Kerry exec sheds light on global egg price hikes amid avian flu outbreaks, industry alternatives spotlighted
16 May 2022 --- The egg industry has suffered significant disruption recently, leading to dramatic price increases globally. Jacques Georis, global R&D director for Enzymes & Fermentation at Kerry, speaks to FoodIngredientsFirst about how this has impacted manufacturers looking for cost-optimized and price-stable solutions.
Meanwhile, Kerry is ramping up efforts to meet the increasing demands for more ethical and sustainable sourcing for egg replacement ingredients.
Initially, the price of eggs soared in part because of an outbreak of avian flu in the US that has infected nearly 27 million chickens and turkeys, Georis explains. “According to USDA, the average weekly price of large eggs is up 44% compared to last year.”
“In addition to higher prices for a carton of a dozen eggs, consumers are expected to experience considerably higher prices for all baked goods and a wide variety of processed foods,” he underscores.
Global crisis exasperates
Like the US, France is facing an avian flu crisis, with cullings topping more than 12 million birds.
The virus hit all countries in the 27-member European Union except Malta and Cyprus, with Italy also suffering the most severe damage.
According to data from the World Organization for Animal Health (OIE), outbreaks had almost ended in each country by March, apart from France.
“At the start of the year, experts predicted that egg prices would have stabilized throughout 2022. However, European egg prices have increased by as much as 43% per 100 kg of eggs year-on-year,” explains Georis.
“In France, bakers, pâtissiers and restaurants have all been hit with up to 50% price increases due to rising egg costs.”
British egg farmers are also facing unprecedented rises in the cost of producing eggs following Russia’s invasion of Ukraine – up to a 30% increase on some farms – leaving many on the brink of bankruptcy, as previously reported by FoodIngredientsFirst.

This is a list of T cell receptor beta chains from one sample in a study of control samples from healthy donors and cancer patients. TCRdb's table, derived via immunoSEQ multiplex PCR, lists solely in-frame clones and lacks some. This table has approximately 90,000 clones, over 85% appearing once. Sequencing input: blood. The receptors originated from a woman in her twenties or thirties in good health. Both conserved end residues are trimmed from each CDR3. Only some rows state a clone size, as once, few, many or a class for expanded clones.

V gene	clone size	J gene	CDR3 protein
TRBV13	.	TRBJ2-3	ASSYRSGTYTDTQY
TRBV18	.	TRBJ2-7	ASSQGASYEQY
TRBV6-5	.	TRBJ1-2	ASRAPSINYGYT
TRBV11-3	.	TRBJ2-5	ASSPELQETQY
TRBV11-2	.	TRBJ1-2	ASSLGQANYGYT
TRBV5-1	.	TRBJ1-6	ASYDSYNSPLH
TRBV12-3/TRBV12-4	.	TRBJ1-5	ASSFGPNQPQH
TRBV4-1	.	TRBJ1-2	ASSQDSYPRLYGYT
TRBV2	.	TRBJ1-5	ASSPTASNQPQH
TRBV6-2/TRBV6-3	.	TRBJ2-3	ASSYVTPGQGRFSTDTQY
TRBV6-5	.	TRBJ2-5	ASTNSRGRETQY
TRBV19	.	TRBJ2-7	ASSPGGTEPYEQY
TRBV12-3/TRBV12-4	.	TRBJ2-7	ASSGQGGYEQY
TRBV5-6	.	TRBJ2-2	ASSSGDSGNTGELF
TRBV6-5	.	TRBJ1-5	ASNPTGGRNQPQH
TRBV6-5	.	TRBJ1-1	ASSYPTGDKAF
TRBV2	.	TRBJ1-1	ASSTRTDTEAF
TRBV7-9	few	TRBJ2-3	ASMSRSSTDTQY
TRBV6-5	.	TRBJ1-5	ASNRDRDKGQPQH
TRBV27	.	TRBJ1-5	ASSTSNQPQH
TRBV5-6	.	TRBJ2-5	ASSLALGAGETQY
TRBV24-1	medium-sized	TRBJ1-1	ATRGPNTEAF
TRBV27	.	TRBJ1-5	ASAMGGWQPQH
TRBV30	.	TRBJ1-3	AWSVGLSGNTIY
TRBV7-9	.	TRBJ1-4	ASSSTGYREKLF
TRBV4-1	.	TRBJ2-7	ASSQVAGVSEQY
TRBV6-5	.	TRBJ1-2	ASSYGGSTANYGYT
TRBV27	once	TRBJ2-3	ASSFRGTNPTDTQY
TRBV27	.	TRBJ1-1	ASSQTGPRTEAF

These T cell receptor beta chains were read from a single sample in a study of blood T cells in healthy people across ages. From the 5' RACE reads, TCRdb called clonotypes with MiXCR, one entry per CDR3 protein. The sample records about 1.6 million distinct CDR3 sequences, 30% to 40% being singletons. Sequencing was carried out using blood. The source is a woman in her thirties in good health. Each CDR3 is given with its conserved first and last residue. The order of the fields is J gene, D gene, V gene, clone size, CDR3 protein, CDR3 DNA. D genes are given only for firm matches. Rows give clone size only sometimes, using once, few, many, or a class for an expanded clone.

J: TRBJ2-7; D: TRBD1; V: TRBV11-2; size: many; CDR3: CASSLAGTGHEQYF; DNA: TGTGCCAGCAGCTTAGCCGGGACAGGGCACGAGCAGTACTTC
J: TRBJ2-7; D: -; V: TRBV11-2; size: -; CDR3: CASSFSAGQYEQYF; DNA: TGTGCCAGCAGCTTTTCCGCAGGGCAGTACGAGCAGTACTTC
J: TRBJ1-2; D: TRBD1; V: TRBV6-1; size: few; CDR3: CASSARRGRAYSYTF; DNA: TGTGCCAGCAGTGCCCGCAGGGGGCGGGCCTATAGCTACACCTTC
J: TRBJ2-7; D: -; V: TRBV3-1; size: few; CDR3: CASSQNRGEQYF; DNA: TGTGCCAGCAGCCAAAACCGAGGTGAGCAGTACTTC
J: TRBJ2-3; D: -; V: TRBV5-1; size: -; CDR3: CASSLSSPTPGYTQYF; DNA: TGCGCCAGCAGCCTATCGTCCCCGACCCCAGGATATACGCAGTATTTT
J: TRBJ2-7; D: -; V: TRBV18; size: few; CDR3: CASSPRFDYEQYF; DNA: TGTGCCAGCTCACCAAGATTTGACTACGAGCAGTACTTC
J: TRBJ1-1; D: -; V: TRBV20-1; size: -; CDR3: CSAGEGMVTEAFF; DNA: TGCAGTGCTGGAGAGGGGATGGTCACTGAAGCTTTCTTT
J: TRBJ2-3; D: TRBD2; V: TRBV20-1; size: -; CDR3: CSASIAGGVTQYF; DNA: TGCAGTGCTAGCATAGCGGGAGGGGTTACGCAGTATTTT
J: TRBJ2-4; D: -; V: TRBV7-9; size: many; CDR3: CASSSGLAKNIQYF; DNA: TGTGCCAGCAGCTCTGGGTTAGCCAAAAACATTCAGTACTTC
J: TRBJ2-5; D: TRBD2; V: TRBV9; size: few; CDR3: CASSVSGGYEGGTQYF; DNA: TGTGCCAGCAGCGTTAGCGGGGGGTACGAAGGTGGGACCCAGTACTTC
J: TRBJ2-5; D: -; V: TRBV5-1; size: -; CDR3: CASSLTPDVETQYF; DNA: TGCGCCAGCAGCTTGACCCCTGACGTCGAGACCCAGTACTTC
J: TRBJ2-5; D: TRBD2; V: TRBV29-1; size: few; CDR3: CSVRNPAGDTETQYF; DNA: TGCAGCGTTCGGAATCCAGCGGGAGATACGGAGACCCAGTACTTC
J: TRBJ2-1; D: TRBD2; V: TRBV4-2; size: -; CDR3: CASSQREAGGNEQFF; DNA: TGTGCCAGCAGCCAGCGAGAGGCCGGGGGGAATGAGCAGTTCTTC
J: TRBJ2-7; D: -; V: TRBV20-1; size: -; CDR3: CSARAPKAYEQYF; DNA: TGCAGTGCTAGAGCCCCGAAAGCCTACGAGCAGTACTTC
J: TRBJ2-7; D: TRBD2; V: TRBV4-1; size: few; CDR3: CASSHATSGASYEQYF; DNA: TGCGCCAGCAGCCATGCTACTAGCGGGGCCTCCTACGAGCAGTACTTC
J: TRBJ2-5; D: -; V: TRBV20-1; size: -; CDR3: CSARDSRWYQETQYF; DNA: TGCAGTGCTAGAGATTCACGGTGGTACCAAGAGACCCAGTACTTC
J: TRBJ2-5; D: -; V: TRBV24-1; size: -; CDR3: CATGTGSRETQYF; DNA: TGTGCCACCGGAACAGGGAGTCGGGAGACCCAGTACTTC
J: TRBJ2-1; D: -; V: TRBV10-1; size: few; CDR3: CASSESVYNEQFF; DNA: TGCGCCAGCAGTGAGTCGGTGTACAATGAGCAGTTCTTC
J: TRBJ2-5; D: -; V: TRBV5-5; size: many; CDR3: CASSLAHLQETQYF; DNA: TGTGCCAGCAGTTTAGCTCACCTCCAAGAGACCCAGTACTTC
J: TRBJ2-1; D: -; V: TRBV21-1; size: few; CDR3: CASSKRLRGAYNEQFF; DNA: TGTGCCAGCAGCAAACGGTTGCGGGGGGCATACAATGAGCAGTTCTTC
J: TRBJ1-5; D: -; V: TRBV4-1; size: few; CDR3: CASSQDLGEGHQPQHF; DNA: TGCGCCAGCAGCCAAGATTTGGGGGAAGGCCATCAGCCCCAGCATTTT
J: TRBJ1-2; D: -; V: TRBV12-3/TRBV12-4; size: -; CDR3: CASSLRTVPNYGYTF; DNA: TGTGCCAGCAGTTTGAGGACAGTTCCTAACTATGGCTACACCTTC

With British farmers losing money on every egg they produce, many choose to stop producing rather than losing their farms, resulting in falling numbers of hens in the UK and increasing pressure on supply.
Egg replacements necessary
Meanwhile, concerns about animal welfare and sustainability and egg allergies and cost are making egg replacements and reduction imperative for F&B brands.
“Individual consumers, regulators and animal welfare groups are becoming increasingly vocal and influential about the ethical treatment of hens – global retailers have taken actions against selling eggs from caged hens,” notes Georis.
He adds that the rising interest in alternative egg solutions has been accelerated by proposed EU legislation to ban cages in animal agriculture by 2027.
“Furthermore, the growing consumer demand for vegan products is also a major contributing factor to the egg-free movement, with 24% of consumers now actively looking for ‘vegan-friendly’ claims on food and beverage products, as highlighted by Innova Market Insights.”
A boost for bakery?
Notably, bakery is the main category seeing the most demand for egg alternatives. In particular, one of the areas that has experienced a significant drive for egg replacers is in clean label formulations, especially sweet baked goods and chemically leavened cakes, reveals Kerry.